The protectionist stance sweeping through highly developed economies like US and UK with focus on saving local jobs has now seeped into Canada, which has ushered in substantive amendments to the rules governing the employment of temporary foreign workers.
This will make a large number of Indian IT companies operating in Canada to come under stringent scrutiny of their hiring processes and ensure there is no discrimination in salaries paid to locals and overseas hires. Almost all the leading Indian IT majors, including the likes of Tata Consultancy Services (TCS), Infosys, Wipro and HCL Technologies, among others, have stationed themselves in Canada.
The new amendments, which have come into effect from December 31, 2013, under Canada’s Immigration and Refugee Protection Regulations will impose greater compliance obligation on Canadian employers participating in the temporary foreign worker programme (TFWP) and also provide immigration officials with extensive authority to investigate and penalise companies where they are found to be non-compliant.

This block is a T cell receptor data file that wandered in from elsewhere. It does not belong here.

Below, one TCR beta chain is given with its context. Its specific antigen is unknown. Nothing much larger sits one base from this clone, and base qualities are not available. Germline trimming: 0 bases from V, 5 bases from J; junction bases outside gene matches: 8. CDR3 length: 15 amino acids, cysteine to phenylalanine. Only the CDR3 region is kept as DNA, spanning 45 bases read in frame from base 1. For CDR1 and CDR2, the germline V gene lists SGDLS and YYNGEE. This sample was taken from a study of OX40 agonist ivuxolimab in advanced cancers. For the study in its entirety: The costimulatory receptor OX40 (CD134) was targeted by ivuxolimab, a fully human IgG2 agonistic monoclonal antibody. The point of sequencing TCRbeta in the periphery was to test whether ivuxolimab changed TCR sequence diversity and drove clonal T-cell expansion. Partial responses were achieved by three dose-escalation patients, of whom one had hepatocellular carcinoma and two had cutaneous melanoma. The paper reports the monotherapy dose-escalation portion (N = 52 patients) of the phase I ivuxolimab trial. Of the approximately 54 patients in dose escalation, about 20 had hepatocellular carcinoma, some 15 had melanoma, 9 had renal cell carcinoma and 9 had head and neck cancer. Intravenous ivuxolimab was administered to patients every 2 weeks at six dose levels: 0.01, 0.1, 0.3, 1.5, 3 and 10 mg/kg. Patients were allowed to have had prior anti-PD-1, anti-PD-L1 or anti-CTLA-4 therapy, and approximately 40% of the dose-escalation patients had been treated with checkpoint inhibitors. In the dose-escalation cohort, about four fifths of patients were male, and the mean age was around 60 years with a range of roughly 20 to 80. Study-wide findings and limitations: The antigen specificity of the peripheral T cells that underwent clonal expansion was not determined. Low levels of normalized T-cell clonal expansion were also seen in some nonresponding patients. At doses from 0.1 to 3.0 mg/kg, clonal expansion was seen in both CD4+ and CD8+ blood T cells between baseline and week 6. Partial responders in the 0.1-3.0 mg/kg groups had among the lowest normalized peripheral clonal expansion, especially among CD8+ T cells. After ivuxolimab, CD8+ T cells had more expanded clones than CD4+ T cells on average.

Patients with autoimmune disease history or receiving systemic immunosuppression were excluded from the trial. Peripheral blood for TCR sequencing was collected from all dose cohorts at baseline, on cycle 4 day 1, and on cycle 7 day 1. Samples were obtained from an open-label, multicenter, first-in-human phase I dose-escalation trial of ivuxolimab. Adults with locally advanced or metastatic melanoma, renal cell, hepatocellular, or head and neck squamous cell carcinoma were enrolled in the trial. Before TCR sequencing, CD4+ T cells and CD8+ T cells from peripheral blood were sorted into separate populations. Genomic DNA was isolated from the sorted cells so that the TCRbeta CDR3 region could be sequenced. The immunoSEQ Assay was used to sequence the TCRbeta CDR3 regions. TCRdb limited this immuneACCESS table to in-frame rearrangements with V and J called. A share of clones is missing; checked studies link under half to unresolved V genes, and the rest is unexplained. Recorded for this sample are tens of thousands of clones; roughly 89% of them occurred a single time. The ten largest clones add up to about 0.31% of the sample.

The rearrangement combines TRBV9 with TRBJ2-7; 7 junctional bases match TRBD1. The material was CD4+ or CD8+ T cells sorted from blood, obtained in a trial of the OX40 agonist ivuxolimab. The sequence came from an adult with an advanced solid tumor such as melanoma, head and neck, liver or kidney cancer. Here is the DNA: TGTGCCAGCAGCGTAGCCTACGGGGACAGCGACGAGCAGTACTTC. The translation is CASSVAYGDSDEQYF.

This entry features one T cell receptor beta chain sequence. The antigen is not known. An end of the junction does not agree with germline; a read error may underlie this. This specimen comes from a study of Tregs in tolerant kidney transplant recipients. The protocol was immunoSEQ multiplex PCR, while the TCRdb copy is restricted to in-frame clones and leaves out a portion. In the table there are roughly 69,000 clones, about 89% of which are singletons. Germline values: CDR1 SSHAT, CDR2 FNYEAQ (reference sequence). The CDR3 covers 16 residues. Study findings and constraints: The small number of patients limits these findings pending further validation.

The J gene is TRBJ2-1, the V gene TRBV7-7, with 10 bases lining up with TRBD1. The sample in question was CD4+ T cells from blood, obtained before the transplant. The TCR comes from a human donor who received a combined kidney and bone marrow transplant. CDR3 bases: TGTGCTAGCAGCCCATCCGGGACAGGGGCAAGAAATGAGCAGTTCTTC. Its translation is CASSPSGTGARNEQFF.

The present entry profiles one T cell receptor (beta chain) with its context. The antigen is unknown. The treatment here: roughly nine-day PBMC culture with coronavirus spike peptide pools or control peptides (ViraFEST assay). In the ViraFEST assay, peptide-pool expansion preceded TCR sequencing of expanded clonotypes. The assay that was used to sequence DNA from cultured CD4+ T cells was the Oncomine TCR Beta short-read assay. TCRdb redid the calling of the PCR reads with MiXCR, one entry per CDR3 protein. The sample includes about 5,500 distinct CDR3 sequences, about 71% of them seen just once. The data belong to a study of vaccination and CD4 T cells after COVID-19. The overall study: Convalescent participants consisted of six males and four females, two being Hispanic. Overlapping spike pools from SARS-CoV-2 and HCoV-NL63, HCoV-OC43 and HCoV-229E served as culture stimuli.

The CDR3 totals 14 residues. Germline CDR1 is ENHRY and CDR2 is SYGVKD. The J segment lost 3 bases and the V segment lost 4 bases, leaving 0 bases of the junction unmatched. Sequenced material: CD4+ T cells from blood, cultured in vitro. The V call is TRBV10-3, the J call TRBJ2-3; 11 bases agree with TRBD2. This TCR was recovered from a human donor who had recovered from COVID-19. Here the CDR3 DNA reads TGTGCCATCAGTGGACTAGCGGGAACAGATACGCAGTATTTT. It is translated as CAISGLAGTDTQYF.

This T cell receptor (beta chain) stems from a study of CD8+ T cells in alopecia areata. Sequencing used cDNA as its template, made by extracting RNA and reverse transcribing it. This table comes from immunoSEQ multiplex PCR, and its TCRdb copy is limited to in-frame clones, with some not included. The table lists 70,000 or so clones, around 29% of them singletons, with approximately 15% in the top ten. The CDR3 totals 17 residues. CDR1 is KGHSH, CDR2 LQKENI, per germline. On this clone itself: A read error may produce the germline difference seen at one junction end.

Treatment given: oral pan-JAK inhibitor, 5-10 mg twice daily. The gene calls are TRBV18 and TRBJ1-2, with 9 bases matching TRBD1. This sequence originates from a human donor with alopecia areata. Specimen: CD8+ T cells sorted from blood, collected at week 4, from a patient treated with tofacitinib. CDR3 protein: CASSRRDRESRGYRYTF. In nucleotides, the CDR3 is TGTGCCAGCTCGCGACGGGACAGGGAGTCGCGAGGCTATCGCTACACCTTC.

Talking to FE, Howard Greenberg, partner, global immigration leader, KPMG Canada, said that the prime objective of the new regulations is to see that Canadian jobs are preserved and create strict controls with higher level of accountability. “There is a perception in Canada that companies have taken advantage of TFWP to bring in large number of foreign workers at lower pay,” the KPMG official said.
The new regulations states: Employers must provide a temporary foreign worker with employment in the same occupation as that set out in offer of employment and with wages and working conditions that are substantially the same as but not less favourable than those in the offer. This would result in periodic checks on the wages paid by companies to their foreign workers to ensure that there is no disparity. Similarly, employers should also maintain the record of the foreign workers from the time of employment for a period of six years as against the earlier norm of two years.
Ever since the global financial crisis of 2007-08 and the resultant economic downturn, Indian software-services companies have been generally perceived in US or Europe as firms which take away local jobs or use resources from India at lower salary.
The new Canadian regulations also emphasises that during hiring, companies should exhaust all options of employing locals before turning towards foreign workers.
Sanjoy Sen, senior director, Deloitte Touche Tohmatsu India,